Wow wow WOW! Am I ever excited to talk about this!
After a long time of community engagement and collaboration, I am ecstatic that I get to share some info about the app that was developed in partnership with the Splatsin Tsm7aksaltn!
The app is called Tuwitames. It is the result of long-term community collaboration and engagement between Elders, community members, staff that work at the Splatsin Tsm7aksaltn, and myself, David Lacho. The app is based on Tuwitames, a Splatsin community play that features traditional Secwepemc stories and, through stories, draws attention to assimilation practices of Residential Schools and the Sixties Scoop. These Secwepemc stories are “a manifestation of Secwepemc footprints through time.”
I worked with incredible community research partners Rosalind Williams and Aaron Leon in bringing this app together (The work that Rosalind and Aaron do at the Splatsin Tsm7aksaltn is incredible). The app is narrated by Kia7a (Grandmother) Annie Cook in Splatsin’s dialect of Secwepemctsín (Shuswap Language). We’re in the final stages, which involves user testing and polishing the app. The app is copyrighted to the Splatsin Tsm7aksaltn. I helped develop the app in Unity and worked on the technical side of things.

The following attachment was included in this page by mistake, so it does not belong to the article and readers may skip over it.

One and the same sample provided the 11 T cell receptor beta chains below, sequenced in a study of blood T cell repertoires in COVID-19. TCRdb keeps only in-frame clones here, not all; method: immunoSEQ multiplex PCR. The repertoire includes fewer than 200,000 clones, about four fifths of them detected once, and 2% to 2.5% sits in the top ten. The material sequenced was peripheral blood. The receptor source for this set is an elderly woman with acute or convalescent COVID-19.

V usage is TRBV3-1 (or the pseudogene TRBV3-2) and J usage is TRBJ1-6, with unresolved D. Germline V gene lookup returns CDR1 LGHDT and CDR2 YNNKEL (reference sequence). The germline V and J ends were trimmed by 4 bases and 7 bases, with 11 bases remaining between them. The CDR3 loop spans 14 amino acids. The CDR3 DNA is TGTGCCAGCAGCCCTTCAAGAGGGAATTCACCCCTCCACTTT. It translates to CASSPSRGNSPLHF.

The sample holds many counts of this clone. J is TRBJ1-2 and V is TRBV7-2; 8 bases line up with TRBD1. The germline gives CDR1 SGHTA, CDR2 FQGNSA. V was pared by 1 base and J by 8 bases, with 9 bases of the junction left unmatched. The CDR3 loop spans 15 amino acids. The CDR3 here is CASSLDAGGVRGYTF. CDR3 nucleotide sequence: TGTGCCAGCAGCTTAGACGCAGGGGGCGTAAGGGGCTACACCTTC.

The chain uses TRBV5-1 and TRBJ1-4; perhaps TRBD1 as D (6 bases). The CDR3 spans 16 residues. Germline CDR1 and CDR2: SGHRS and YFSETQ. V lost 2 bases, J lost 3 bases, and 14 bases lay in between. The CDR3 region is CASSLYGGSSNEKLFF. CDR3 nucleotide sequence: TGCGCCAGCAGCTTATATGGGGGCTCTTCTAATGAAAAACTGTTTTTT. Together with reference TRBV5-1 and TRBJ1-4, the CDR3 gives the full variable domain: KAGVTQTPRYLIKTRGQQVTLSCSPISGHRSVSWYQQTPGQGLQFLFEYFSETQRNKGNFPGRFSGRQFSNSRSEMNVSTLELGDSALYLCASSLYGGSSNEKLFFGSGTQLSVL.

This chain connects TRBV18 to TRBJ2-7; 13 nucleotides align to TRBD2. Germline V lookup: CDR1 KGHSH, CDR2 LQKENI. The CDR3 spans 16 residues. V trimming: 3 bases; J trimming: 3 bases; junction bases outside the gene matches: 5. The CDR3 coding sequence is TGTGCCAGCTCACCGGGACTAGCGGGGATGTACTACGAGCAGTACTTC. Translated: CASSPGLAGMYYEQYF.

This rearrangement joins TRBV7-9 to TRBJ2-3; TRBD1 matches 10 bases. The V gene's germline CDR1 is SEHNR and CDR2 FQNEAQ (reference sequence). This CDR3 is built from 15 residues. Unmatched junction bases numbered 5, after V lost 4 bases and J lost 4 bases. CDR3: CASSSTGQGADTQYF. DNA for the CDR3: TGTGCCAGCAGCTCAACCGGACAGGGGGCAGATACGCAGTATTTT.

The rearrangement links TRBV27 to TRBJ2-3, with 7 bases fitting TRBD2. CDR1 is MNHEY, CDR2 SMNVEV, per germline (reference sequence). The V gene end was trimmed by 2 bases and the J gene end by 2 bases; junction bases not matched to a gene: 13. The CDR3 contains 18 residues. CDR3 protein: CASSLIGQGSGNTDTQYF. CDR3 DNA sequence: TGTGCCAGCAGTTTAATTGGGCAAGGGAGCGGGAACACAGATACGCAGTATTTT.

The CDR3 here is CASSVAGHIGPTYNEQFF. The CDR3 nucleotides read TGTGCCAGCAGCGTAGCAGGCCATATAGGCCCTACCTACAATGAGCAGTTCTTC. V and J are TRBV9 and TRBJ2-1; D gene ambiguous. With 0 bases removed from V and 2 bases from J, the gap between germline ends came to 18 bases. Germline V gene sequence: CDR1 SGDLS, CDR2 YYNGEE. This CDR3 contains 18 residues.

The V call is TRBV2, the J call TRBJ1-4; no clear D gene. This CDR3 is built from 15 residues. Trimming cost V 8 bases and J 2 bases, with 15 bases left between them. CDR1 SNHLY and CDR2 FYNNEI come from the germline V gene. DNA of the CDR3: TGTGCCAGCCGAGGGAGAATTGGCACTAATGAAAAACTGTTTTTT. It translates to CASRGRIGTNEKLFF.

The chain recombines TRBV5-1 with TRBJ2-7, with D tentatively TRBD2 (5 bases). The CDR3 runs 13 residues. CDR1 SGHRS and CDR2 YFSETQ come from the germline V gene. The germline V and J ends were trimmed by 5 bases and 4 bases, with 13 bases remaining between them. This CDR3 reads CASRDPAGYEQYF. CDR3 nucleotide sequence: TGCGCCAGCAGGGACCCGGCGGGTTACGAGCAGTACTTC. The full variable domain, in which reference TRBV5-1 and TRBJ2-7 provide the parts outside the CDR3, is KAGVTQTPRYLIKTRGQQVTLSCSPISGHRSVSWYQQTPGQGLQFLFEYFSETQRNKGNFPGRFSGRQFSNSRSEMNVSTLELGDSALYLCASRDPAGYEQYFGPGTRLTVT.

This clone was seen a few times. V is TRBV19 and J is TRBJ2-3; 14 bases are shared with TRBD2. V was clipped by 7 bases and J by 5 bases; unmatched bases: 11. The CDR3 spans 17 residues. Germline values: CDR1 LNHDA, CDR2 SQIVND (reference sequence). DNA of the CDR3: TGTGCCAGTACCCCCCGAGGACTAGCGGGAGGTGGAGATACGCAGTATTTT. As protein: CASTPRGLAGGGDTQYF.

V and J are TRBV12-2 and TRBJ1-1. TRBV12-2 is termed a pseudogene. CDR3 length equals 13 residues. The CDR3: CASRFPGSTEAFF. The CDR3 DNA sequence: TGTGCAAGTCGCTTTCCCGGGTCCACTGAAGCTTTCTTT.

Like I mentioned, the app is narrated in Secwepemctsín. The language of the Splatsin people is an Eastern Dialect of Secwepemctsín (Shuswap) language, of the Interior Salish language family. The Secwepemctsín language as a whole is endangered and has 1,190 semi-speakers, although Splatsin’s Secwepemctsín dialect is further endangered because less than 1% of over 800 of its band members are speakers (First Voices 2013). According to the Language Needs Assessment of the First Peoples’ Heritage Language & Culture Council, in 2014 there were 8 speakers that understood Secwepemctsín fluently, all of whom are over the age of 65. There were 14 speakers that understood and/or spoke Secwepemctsín somewhat, and there were 63 people that were learning Secwepemctsín. (First Peoples’ Heritage Language & Culture Council 2014). Many speakers have since passed away.
The project had a really interesting start: The Splatsin Tsm7aksaltn (Splatsin Teaching Centre), a registered not for profit organization for teaching Splatsin language and culture, were looking for ways to use technology to share the efforts of their ongoing language revitalization with community members. Using technology is a key component of the community’s language revitalization plan, as presently the community is using various technologies to maintain their language. For example, the community is using magnetic stripe encoded cards to play and record sound clips of the language. The cards give children the opportunity to compare their own recording to one of a fluent Secwepemctsín speaker. They are also using digital recordings and digital archiving for the purposes of language preservation and conservation. Documentation of the language is supported by Indigitization. The community also uses online resources, such as a YouTube channel and FirstVoices, to learn their language.